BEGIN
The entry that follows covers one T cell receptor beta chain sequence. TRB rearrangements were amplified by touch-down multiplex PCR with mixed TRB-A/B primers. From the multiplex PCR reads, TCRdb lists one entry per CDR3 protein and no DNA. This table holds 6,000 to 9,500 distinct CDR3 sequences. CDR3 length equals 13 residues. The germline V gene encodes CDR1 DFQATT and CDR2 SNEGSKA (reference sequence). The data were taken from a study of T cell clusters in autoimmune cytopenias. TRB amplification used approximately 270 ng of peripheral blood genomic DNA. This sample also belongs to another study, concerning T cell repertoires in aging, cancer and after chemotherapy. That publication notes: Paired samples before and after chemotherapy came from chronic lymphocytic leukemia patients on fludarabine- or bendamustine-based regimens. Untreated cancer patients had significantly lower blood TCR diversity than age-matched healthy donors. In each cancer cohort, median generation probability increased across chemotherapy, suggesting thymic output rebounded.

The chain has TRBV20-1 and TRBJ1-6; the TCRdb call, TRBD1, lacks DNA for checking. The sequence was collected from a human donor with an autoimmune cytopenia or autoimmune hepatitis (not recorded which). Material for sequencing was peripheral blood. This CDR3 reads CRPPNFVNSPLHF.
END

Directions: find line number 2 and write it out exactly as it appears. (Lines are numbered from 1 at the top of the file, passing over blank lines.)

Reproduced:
The chain has TRBV20-1 and TRBJ1-6; the TCRdb call, TRBD1, lacks DNA for checking. The sequence was collected from a human donor with an autoimmune cytopenia or autoimmune hepatitis (not recorded which). Material for sequencing was peripheral blood. This CDR3 reads CRPPNFVNSPLHF.